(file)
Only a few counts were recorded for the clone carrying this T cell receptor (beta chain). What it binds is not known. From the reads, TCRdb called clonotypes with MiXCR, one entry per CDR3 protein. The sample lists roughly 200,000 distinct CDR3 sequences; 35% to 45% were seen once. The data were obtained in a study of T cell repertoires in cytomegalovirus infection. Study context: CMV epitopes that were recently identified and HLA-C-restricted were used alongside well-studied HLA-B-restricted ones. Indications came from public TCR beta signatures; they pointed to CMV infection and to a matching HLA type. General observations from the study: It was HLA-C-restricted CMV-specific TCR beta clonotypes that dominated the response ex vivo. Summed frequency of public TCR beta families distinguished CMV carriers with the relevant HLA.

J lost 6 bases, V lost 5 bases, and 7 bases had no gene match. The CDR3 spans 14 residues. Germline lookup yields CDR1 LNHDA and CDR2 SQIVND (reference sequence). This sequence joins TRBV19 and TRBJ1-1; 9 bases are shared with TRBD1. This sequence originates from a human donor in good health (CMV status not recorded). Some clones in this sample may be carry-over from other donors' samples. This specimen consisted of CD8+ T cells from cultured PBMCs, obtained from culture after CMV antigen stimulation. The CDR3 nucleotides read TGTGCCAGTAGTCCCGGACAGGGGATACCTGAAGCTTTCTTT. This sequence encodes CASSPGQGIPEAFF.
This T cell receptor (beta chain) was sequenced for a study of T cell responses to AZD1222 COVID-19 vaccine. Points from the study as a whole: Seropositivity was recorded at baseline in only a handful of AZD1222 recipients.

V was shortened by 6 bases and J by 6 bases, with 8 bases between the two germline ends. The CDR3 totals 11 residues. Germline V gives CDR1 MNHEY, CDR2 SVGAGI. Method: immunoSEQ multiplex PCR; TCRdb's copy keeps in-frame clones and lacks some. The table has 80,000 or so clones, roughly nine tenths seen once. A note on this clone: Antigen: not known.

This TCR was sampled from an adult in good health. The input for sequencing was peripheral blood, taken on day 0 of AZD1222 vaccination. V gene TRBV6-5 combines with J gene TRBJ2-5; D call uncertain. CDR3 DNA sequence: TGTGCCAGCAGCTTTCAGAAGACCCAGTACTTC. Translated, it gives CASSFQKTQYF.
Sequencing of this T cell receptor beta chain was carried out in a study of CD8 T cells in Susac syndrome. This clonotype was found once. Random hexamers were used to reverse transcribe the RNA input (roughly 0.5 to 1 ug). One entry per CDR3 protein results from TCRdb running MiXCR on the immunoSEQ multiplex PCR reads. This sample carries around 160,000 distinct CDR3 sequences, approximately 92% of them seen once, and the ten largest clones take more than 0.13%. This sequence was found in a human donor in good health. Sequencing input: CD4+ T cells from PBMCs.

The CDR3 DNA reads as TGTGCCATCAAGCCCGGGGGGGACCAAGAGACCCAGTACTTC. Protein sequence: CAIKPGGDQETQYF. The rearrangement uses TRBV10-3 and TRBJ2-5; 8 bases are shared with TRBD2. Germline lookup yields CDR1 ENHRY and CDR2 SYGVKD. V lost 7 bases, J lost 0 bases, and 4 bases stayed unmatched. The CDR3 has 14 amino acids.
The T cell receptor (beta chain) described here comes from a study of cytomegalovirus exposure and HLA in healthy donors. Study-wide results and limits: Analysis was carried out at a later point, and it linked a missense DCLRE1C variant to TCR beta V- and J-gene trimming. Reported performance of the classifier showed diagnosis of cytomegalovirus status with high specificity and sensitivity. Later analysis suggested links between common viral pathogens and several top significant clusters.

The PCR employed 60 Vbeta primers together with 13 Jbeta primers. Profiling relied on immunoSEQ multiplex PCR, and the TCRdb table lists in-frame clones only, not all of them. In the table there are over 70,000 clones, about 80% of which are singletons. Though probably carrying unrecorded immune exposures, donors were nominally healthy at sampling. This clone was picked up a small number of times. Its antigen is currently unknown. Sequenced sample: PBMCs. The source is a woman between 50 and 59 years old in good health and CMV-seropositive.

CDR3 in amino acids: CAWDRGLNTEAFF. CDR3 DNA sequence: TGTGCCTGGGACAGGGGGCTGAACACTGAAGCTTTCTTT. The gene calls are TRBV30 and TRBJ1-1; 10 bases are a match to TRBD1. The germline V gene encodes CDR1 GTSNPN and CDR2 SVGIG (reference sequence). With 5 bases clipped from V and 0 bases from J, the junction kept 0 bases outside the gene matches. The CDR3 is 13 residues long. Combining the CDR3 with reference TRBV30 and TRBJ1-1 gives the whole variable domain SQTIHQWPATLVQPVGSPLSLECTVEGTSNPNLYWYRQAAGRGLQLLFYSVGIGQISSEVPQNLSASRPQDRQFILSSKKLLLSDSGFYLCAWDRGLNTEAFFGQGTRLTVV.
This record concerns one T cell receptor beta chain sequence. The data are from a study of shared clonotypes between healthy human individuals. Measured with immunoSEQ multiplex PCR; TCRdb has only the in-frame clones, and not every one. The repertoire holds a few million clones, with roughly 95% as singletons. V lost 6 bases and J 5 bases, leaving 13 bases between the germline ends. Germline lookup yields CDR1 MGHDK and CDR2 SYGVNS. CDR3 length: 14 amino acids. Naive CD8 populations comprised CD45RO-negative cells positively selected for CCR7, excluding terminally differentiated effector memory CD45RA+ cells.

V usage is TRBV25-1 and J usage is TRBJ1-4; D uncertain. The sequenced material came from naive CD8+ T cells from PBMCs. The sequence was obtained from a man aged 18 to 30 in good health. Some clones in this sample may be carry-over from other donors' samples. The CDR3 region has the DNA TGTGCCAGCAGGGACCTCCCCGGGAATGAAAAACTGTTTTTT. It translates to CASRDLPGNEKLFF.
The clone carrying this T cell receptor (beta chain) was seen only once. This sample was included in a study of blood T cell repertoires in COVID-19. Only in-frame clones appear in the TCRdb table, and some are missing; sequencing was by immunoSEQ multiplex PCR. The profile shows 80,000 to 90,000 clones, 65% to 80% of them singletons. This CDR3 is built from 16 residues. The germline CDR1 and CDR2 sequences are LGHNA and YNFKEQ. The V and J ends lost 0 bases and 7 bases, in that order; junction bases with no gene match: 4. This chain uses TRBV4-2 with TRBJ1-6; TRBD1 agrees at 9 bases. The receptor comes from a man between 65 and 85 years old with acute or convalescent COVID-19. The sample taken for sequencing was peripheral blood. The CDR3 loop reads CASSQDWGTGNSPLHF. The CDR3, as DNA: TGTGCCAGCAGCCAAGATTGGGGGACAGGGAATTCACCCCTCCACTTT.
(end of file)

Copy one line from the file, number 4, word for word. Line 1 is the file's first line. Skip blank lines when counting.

V was shortened by 6 bases and J by 6 bases, with 8 bases between the two germline ends. The CDR3 totals 11 residues. Germline V gives CDR1 MNHEY, CDR2 SVGAGI. Method: immunoSEQ multiplex PCR; TCRdb's copy keeps in-frame clones and lacks some. The table has 80,000 or so clones, roughly nine tenths seen once. A note on this clone: Antigen: not known.